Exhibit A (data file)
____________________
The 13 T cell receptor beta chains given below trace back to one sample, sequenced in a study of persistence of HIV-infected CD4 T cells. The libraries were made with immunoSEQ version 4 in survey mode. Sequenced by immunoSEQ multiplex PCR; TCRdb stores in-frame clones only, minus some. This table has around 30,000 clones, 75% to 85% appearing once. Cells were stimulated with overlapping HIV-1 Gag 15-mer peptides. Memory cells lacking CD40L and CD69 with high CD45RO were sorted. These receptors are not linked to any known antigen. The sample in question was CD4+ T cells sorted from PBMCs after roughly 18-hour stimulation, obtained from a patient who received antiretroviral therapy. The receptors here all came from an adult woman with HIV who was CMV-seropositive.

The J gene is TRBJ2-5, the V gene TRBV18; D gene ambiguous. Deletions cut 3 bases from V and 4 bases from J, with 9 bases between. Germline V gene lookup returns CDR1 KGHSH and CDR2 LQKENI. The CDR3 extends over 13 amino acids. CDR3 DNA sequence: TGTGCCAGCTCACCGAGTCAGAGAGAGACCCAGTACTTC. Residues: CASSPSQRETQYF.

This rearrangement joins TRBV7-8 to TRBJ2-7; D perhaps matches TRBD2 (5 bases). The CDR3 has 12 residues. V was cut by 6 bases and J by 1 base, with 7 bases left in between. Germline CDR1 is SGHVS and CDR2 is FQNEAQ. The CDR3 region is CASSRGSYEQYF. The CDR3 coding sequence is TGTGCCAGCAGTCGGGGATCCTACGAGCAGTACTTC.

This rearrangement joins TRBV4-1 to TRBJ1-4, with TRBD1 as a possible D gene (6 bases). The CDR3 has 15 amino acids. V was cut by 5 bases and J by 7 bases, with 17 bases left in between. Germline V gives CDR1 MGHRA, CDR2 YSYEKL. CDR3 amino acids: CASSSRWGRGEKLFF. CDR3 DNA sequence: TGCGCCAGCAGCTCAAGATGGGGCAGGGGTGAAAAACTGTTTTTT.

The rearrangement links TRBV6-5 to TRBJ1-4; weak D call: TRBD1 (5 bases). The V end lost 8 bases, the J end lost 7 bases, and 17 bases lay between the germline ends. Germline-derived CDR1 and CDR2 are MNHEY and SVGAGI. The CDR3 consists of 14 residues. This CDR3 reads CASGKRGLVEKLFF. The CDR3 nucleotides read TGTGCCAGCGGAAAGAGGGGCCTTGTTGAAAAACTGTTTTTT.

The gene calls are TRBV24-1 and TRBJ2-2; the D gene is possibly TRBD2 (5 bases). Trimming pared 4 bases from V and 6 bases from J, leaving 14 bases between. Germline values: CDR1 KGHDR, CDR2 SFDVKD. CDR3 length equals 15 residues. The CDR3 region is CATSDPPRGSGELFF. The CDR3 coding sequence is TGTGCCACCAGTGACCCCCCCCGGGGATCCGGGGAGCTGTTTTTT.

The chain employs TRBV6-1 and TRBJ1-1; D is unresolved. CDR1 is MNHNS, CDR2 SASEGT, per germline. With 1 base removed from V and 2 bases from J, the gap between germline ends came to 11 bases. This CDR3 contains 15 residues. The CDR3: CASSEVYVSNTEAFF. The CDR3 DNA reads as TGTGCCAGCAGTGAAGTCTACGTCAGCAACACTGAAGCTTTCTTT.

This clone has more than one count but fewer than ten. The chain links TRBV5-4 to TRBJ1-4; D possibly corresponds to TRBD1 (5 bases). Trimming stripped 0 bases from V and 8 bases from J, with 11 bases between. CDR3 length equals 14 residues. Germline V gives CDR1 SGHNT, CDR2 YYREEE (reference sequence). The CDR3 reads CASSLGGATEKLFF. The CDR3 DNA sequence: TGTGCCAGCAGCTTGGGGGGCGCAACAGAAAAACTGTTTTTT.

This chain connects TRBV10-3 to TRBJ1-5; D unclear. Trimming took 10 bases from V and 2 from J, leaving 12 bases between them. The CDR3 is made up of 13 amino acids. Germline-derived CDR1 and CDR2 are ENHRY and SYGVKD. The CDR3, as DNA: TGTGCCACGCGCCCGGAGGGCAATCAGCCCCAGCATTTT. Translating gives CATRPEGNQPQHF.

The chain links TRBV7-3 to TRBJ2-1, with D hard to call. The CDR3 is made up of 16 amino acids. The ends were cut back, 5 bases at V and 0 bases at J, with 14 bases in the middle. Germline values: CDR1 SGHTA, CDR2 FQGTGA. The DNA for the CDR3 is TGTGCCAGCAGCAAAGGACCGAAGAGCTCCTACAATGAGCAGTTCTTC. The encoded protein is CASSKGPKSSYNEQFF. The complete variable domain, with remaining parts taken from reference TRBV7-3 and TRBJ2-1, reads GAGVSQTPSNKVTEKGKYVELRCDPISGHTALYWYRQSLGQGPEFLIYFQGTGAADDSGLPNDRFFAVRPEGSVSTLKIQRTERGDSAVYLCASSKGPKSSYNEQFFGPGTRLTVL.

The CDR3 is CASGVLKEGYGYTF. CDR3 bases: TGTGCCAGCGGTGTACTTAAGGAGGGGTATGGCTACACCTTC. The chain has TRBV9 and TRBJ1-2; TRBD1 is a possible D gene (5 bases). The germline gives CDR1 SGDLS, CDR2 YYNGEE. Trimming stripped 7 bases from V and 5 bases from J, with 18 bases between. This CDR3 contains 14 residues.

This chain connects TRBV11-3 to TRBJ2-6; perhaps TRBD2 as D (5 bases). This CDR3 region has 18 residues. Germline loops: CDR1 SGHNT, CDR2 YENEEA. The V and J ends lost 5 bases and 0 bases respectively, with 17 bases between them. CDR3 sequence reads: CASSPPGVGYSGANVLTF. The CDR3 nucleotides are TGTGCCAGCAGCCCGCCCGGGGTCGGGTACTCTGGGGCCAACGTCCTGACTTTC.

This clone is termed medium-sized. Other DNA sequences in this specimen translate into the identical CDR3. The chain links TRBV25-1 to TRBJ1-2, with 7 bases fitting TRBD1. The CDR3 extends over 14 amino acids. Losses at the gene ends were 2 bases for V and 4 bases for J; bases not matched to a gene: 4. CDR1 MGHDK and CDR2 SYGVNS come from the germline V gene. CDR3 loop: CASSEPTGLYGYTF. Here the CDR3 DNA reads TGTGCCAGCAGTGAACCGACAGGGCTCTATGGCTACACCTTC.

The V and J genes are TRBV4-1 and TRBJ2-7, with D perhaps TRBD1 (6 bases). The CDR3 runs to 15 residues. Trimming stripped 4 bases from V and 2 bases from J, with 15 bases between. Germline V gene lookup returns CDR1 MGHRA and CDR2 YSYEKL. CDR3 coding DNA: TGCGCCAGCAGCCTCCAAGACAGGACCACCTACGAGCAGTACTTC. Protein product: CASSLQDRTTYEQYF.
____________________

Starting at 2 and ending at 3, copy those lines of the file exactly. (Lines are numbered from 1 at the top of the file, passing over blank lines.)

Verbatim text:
The J gene is TRBJ2-5, the V gene TRBV18; D gene ambiguous. Deletions cut 3 bases from V and 4 bases from J, with 9 bases between. Germline V gene lookup returns CDR1 KGHSH and CDR2 LQKENI. The CDR3 extends over 13 amino acids. CDR3 DNA sequence: TGTGCCAGCTCACCGAGTCAGAGAGAGACCCAGTACTTC. Residues: CASSPSQRETQYF.

This rearrangement joins TRBV7-8 to TRBJ2-7; D perhaps matches TRBD2 (5 bases). The CDR3 has 12 residues. V was cut by 6 bases and J by 1 base, with 7 bases left in between. Germline CDR1 is SGHVS and CDR2 is FQNEAQ. The CDR3 region is CASSRGSYEQYF. The CDR3 coding sequence is TGTGCCAGCAGTCGGGGATCCTACGAGCAGTACTTC.